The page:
My desk has become a sea of paper. Drawers and drawers filled with old reports, warranty guides, receipts, and papers whose origin I haven’t the slightest idea about. I’ve never really considered trying to scan and catalog my physical world, converting it to a digital one.
I guess that is why I was taken aback when asked to review Optical Character Recognition (OCR) software like ABBYY FineReader. I never really thought I’d be able to organize everything in any of my drawers. But after looking at the different scanned-file organization and OCR options, I may yet find a way to search through the mess…
After the jump, I’ll explain what exactly OCR is, and walk you through a number of different solutions available for the Mac!
What is OCR?
Before we jump into the world of software comparisons, it might be good to ensure everyone has an understanding of Optical Character Recognition. Essentially, a scanned document is nothing more than a flat picture – it doesn’t contain any readable text, just pixels.
You can’t search for any of the words inside the document with Spotlight, as the actual text can’t be read from the computer’s point of view. OCR uses software to recognize the words and letters within an image, converting them into digital text. That way, it can be searched or edited later.
ABBYY FineReader for MacFirst up is the must-loved (on the Windows side at least) ABBYY FineReader Express for Mac. First though, a short tangent. I feel as if the most Mac-like applications have a similar naming convention. Normally, our most coveted applications have simple, easy to remember titles: Things, Adium, Billings, SuperDuper!.
However, corporate focused, multi-platform applications tend to tack on extra words to the name of the program. ABBYY FineReader Express for Mac is no exception – why not just “FineReader”? Anyway, that’s not particularly important in the long-run. Let’s assess how the application actually works…
Unfortunately, to add fuel to the fire of having to register for a trial download, FineReader also forces you to install the program via an install wizard (rather than the usual drag-and-drop).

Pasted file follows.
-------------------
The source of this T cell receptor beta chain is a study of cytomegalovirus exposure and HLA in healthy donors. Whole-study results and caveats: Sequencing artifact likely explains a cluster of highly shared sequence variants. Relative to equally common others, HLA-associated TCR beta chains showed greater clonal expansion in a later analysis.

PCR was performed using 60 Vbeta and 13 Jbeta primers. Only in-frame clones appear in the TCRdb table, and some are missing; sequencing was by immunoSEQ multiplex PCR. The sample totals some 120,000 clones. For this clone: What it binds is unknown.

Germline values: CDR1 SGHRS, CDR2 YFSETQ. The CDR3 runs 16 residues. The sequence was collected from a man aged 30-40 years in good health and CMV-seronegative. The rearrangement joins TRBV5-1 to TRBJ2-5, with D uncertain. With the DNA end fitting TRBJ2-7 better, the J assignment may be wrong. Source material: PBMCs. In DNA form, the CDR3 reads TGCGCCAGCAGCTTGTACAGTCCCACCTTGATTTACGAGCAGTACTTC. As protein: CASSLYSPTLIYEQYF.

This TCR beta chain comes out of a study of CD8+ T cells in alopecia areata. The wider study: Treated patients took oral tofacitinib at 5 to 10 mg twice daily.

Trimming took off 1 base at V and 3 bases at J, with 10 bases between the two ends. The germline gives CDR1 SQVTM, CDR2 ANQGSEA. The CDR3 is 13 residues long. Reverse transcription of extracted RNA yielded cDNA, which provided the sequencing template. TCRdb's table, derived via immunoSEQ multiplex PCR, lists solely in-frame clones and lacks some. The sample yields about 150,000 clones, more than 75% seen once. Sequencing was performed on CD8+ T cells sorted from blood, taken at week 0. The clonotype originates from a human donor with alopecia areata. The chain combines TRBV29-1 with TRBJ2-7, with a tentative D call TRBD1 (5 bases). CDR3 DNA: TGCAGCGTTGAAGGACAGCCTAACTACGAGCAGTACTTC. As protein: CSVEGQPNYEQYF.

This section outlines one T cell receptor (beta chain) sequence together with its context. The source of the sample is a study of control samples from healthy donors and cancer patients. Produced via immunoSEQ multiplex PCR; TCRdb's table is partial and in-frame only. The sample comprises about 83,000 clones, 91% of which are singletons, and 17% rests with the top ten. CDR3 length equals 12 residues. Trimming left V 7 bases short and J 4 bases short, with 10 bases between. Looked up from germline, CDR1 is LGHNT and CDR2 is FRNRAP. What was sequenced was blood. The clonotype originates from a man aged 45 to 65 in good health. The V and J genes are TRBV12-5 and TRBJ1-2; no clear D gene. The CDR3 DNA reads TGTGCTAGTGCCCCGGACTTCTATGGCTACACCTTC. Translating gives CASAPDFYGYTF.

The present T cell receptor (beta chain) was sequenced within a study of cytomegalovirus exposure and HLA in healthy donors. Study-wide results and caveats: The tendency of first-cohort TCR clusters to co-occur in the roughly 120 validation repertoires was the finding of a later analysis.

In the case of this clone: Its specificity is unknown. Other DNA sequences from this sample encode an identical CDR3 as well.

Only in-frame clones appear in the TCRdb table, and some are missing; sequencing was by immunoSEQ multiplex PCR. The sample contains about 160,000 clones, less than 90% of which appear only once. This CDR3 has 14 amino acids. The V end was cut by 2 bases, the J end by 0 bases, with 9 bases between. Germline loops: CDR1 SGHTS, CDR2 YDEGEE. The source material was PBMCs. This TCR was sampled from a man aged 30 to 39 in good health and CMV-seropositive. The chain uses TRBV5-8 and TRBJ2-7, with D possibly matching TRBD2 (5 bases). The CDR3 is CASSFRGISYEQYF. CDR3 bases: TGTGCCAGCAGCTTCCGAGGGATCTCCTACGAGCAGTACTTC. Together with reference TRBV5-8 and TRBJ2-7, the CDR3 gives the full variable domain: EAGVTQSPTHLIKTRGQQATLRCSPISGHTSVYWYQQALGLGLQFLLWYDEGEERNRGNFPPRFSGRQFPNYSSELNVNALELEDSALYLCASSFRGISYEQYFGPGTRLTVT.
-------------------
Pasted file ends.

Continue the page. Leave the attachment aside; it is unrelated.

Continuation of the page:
Once you open up FineReader you are given a very simple (albeit slightly uninspiring) interface. You have the option to Scan or Import from a File and automatically perform the OCR process. After you grab the file / scan the paper, you can convert the file to various document formats. FineReader will convert the scanned document into editable formats like Word, Excel, HTML or an indexable PDF.
Once you have imported the file into FineReader, converted and OCR’ed the image, the editing window will appear (it will also automatically open the default program for that file type.)
Within the editing window, you can designate Text, Picture, and ‘Table’ areas in the document. All-in-all, ABBYY was super easy to use, very fast at OCR’ing my pre-scanned images, and comes in at under $100.
This app has a much steeper learning curve than ABBYY FineReader, as it combines both file organization and databasing as well as OCR. The OCR technology does require you to get the ‘Pro Office’ version, which is more expensive than the regular version of DevonThink, at $150.
However, if you have a need to manage hundreds of files as well as have them searchable, this slightly expensive offering might be what you’re looking for.
It should be noted that DevonThink also utilizes ABBYY OCR technology behind the scenes, so you should receive similar results and speed.
Another fairly pricy option which is also multi-platform: ReadIris. This one costs nearly 130 Euros and isn’t as well designed as either DevonThink or FineReader.
Also, there are some restrictions including per document page limits, multi-language support and folder monitoring. To access these features, you will be forced to spend over 400 Euros for their Corporate edition. A trial is available for their ‘lower’ cost version.
VelOCRaptor is the lowest cost OCR app I’ve found for the Mac – at just $29. It is very simple – just drag the PDF on top of the drop-zone and it will process through its ‘No-Click OCR’ process.
The application doesn’t offer any features available in the more expensive applications- like organization, Excel spreadsheet export or multi-platform support. However, this inexpensive option seems to work with most files I threw at it.
Definitely give it shot if you aren’t sure that you really need a more expensive application.
After running through all of these applications, I can’t say I’ll jump into the world of super-organized OCR users just yet – but it definitely would be a wonderful thing to have all of my receipts and important documents loaded up and ready to access anywhere with my Mac.
Alas, I’ll need to get a much faster scanner to handle my paper load! This is a very important factor if you’re planning on importing a big stack of documents, and you might want to consider something such as the ScanSnap for a quick and easy solution.
How about you? Are you a big paper-free OCR fan, or do you prefer a good old-fashioned filing cabinet?